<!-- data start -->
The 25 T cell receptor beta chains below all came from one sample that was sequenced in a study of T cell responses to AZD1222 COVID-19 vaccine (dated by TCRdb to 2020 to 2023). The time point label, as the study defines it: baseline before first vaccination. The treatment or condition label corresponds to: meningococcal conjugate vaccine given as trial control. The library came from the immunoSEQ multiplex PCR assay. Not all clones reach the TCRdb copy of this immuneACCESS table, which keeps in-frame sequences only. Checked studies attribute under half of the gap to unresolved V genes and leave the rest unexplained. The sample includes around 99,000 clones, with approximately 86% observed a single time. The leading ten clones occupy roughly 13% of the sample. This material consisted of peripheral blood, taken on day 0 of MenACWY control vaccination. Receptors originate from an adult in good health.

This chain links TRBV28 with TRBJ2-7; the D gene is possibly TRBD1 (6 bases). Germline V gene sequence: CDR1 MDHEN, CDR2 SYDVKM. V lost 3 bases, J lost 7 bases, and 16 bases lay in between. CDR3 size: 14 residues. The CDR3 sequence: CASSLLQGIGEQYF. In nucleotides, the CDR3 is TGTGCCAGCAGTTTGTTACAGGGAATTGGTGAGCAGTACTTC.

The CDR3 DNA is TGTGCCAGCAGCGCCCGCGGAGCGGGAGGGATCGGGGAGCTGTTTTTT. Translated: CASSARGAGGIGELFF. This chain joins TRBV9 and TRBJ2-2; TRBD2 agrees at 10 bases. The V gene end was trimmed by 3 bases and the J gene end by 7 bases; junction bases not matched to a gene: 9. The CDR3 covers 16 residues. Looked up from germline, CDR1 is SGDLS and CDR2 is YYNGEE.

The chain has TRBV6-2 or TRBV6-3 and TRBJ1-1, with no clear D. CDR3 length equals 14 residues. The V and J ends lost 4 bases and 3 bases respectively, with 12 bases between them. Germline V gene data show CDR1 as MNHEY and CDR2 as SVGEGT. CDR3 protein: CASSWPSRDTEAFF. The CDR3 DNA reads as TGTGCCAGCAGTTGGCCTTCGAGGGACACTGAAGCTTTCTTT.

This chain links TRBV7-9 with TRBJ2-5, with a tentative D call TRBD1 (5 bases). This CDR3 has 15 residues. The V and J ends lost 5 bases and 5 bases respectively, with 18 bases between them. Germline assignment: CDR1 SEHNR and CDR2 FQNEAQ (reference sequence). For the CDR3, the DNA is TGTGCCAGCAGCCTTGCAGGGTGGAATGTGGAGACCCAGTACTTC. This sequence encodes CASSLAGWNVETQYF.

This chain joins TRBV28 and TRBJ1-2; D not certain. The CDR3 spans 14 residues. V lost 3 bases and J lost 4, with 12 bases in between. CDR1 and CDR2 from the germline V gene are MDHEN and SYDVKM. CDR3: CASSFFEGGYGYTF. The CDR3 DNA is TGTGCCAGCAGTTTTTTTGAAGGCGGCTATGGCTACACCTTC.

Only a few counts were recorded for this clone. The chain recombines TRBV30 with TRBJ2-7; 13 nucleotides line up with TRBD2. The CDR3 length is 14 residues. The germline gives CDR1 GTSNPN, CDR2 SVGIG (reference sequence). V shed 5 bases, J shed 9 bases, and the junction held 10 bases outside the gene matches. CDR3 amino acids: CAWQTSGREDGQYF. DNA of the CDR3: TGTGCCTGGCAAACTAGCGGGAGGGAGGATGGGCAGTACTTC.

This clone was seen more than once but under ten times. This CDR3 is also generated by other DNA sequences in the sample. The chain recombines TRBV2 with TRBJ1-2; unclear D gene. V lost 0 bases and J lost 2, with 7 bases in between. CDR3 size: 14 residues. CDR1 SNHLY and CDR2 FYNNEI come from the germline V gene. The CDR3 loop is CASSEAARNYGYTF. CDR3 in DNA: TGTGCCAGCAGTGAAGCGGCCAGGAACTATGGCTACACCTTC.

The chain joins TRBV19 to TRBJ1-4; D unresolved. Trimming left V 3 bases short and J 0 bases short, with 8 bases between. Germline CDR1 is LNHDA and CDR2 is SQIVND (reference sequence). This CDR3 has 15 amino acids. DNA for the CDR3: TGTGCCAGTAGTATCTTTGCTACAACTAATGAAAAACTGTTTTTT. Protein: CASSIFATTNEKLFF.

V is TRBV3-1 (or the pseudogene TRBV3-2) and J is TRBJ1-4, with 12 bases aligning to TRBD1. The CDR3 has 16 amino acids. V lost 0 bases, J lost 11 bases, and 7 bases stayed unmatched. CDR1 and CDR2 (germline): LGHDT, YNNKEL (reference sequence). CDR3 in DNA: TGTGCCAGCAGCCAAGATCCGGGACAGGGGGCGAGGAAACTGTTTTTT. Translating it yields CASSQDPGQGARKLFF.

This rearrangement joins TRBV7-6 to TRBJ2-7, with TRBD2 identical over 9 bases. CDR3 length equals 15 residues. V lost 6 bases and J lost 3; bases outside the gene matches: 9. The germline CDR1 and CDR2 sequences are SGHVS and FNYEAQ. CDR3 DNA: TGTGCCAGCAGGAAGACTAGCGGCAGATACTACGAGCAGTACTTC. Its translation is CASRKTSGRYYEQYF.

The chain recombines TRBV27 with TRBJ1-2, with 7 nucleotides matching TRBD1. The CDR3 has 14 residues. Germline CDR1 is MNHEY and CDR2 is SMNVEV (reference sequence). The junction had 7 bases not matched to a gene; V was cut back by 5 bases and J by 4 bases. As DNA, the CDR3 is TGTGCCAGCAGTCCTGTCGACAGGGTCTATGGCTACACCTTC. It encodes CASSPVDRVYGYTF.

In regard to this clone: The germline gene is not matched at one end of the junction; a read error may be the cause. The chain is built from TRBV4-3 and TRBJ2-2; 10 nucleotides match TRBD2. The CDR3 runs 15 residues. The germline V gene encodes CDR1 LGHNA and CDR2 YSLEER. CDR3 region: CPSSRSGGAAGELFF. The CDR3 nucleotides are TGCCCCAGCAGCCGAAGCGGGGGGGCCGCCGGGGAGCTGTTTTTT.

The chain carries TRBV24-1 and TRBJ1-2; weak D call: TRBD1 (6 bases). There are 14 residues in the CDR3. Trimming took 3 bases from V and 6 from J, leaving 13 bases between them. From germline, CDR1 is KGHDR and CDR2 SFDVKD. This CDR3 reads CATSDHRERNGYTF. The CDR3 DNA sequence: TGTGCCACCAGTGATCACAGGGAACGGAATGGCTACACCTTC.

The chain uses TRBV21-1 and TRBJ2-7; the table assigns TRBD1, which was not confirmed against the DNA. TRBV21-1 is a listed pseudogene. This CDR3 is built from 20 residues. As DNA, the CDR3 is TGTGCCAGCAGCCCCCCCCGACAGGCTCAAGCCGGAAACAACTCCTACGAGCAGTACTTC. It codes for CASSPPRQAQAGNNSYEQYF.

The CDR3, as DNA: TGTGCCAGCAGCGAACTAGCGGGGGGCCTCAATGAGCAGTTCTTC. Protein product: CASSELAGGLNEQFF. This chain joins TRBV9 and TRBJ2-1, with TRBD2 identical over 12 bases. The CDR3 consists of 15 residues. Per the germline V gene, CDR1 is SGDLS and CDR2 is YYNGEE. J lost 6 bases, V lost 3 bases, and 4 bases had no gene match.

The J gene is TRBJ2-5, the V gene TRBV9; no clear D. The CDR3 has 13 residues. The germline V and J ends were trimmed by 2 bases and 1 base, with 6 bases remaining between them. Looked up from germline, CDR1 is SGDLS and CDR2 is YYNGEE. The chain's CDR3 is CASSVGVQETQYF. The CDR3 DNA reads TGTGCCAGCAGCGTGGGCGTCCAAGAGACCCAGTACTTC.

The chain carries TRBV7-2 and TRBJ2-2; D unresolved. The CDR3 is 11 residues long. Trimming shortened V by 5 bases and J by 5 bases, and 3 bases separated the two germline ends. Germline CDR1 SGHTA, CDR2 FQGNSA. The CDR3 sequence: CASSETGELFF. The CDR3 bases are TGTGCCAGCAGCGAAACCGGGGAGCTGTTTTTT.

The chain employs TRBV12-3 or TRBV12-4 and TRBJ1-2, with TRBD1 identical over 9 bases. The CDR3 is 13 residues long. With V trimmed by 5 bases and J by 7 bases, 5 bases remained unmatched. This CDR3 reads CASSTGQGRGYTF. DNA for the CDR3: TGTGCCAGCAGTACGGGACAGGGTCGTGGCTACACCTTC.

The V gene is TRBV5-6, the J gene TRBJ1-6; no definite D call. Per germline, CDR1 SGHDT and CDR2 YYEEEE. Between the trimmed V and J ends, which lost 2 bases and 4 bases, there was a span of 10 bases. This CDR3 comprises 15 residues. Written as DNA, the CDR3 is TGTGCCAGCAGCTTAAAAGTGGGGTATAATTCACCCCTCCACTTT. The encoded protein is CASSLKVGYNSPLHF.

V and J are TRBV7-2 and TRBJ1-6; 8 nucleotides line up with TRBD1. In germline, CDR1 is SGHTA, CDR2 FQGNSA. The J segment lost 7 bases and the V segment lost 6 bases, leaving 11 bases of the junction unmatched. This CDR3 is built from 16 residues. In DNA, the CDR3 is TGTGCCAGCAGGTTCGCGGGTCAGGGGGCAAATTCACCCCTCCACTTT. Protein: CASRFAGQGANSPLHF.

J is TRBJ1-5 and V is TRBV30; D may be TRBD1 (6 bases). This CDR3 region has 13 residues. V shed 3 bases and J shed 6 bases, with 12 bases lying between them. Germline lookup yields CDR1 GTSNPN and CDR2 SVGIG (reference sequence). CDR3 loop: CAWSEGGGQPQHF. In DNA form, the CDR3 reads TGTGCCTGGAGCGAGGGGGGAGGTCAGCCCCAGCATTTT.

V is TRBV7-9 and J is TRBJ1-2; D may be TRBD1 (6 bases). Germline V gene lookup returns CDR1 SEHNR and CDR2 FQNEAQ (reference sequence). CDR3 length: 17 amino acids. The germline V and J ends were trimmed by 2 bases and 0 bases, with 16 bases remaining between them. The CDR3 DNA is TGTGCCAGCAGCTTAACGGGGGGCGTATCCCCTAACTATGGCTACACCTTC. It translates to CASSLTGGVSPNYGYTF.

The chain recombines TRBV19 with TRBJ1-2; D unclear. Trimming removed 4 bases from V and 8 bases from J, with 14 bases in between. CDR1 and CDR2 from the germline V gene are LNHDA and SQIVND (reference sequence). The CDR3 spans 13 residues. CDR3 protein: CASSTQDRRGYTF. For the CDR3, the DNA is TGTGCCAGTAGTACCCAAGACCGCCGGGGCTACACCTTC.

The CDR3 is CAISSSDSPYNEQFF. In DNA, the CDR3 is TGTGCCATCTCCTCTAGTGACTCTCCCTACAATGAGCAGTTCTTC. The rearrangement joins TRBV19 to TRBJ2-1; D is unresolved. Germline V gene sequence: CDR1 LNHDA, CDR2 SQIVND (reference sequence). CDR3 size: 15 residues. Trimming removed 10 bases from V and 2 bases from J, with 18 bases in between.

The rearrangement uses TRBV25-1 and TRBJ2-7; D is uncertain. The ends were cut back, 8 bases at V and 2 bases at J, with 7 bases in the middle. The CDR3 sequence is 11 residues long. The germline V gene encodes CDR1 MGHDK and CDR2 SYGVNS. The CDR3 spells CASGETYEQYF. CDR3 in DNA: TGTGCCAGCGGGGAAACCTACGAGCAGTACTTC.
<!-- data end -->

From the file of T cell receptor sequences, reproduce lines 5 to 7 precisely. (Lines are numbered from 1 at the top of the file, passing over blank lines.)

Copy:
This chain links TRBV7-9 with TRBJ2-5, with a tentative D call TRBD1 (5 bases). This CDR3 has 15 residues. The V and J ends lost 5 bases and 5 bases respectively, with 18 bases between them. Germline assignment: CDR1 SEHNR and CDR2 FQNEAQ (reference sequence). For the CDR3, the DNA is TGTGCCAGCAGCCTTGCAGGGTGGAATGTGGAGACCCAGTACTTC. This sequence encodes CASSLAGWNVETQYF.

This chain joins TRBV28 and TRBJ1-2; D not certain. The CDR3 spans 14 residues. V lost 3 bases and J lost 4, with 12 bases in between. CDR1 and CDR2 from the germline V gene are MDHEN and SYDVKM. CDR3: CASSFFEGGYGYTF. The CDR3 DNA is TGTGCCAGCAGTTTTTTTGAAGGCGGCTATGGCTACACCTTC.

Only a few counts were recorded for this clone. The chain recombines TRBV30 with TRBJ2-7; 13 nucleotides line up with TRBD2. The CDR3 length is 14 residues. The germline gives CDR1 GTSNPN, CDR2 SVGIG (reference sequence). V shed 5 bases, J shed 9 bases, and the junction held 10 bases outside the gene matches. CDR3 amino acids: CAWQTSGREDGQYF. DNA of the CDR3: TGTGCCTGGCAAACTAGCGGGAGGGAGGATGGGCAGTACTTC.